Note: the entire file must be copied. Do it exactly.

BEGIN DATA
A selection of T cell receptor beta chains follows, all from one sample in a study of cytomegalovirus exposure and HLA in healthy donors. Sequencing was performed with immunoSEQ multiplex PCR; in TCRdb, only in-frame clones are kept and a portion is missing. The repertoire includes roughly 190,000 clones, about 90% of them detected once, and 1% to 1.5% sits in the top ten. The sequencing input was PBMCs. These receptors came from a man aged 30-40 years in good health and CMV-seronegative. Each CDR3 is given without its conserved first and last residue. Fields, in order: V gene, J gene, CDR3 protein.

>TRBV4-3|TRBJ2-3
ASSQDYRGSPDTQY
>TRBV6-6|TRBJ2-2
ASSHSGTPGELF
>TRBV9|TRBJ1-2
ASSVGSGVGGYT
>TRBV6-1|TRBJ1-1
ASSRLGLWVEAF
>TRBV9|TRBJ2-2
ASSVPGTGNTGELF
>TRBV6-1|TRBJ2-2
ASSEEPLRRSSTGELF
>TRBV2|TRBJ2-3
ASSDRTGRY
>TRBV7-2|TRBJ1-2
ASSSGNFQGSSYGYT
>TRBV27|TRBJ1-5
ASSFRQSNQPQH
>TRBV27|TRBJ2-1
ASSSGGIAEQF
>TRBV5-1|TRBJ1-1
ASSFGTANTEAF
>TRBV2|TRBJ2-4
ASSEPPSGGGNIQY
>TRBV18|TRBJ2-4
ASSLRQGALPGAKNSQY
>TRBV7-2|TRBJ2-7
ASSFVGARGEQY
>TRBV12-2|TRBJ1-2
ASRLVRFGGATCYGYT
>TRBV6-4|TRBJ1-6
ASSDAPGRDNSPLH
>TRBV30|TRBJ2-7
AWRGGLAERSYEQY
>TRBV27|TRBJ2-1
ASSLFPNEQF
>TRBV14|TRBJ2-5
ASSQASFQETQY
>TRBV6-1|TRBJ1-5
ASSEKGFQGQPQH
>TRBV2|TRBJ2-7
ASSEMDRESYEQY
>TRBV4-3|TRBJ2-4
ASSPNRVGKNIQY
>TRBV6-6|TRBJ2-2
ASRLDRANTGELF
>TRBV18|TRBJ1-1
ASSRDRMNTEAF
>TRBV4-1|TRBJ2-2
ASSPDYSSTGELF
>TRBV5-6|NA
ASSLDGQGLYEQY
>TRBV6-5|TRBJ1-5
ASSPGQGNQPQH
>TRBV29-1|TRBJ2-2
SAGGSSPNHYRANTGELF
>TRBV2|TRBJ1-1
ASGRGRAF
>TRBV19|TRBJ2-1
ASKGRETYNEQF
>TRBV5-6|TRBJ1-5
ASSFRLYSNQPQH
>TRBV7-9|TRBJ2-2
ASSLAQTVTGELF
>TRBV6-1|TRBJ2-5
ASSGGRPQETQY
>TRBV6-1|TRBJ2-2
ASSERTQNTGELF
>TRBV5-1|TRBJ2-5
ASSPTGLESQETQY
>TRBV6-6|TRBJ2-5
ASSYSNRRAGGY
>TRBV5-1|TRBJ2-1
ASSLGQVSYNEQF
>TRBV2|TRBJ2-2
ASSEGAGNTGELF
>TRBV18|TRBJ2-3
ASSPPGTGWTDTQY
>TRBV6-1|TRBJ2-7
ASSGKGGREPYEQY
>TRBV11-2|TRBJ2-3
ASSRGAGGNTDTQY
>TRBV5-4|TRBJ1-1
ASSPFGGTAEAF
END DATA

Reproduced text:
A selection of T cell receptor beta chains follows, all from one sample in a study of cytomegalovirus exposure and HLA in healthy donors. Sequencing was performed with immunoSEQ multiplex PCR; in TCRdb, only in-frame clones are kept and a portion is missing. The repertoire includes roughly 190,000 clones, about 90% of them detected once, and 1% to 1.5% sits in the top ten. The sequencing input was PBMCs. These receptors came from a man aged 30-40 years in good health and CMV-seronegative. Each CDR3 is given without its conserved first and last residue. Fields, in order: V gene, J gene, CDR3 protein.

>TRBV4-3|TRBJ2-3
ASSQDYRGSPDTQY
>TRBV6-6|TRBJ2-2
ASSHSGTPGELF
>TRBV9|TRBJ1-2
ASSVGSGVGGYT
>TRBV6-1|TRBJ1-1
ASSRLGLWVEAF
>TRBV9|TRBJ2-2
ASSVPGTGNTGELF
>TRBV6-1|TRBJ2-2
ASSEEPLRRSSTGELF
>TRBV2|TRBJ2-3
ASSDRTGRY
>TRBV7-2|TRBJ1-2
ASSSGNFQGSSYGYT
>TRBV27|TRBJ1-5
ASSFRQSNQPQH
>TRBV27|TRBJ2-1
ASSSGGIAEQF
>TRBV5-1|TRBJ1-1
ASSFGTANTEAF
>TRBV2|TRBJ2-4
ASSEPPSGGGNIQY
>TRBV18|TRBJ2-4
ASSLRQGALPGAKNSQY
>TRBV7-2|TRBJ2-7
ASSFVGARGEQY
>TRBV12-2|TRBJ1-2
ASRLVRFGGATCYGYT
>TRBV6-4|TRBJ1-6
ASSDAPGRDNSPLH
>TRBV30|TRBJ2-7
AWRGGLAERSYEQY
>TRBV27|TRBJ2-1
ASSLFPNEQF
>TRBV14|TRBJ2-5
ASSQASFQETQY
>TRBV6-1|TRBJ1-5
ASSEKGFQGQPQH
>TRBV2|TRBJ2-7
ASSEMDRESYEQY
>TRBV4-3|TRBJ2-4
ASSPNRVGKNIQY
>TRBV6-6|TRBJ2-2
ASRLDRANTGELF
>TRBV18|TRBJ1-1
ASSRDRMNTEAF
>TRBV4-1|TRBJ2-2
ASSPDYSSTGELF
>TRBV5-6|NA
ASSLDGQGLYEQY
>TRBV6-5|TRBJ1-5
ASSPGQGNQPQH
>TRBV29-1|TRBJ2-2
SAGGSSPNHYRANTGELF
>TRBV2|TRBJ1-1
ASGRGRAF
>TRBV19|TRBJ2-1
ASKGRETYNEQF
>TRBV5-6|TRBJ1-5
ASSFRLYSNQPQH
>TRBV7-9|TRBJ2-2
ASSLAQTVTGELF
>TRBV6-1|TRBJ2-5
ASSGGRPQETQY
>TRBV6-1|TRBJ2-2
ASSERTQNTGELF
>TRBV5-1|TRBJ2-5
ASSPTGLESQETQY
>TRBV6-6|TRBJ2-5
ASSYSNRRAGGY
>TRBV5-1|TRBJ2-1
ASSLGQVSYNEQF
>TRBV2|TRBJ2-2
ASSEGAGNTGELF
>TRBV18|TRBJ2-3
ASSPPGTGWTDTQY
>TRBV6-1|TRBJ2-7
ASSGKGGREPYEQY
>TRBV11-2|TRBJ2-3
ASSRGAGGNTDTQY
>TRBV5-4|TRBJ1-1
ASSPFGGTAEAF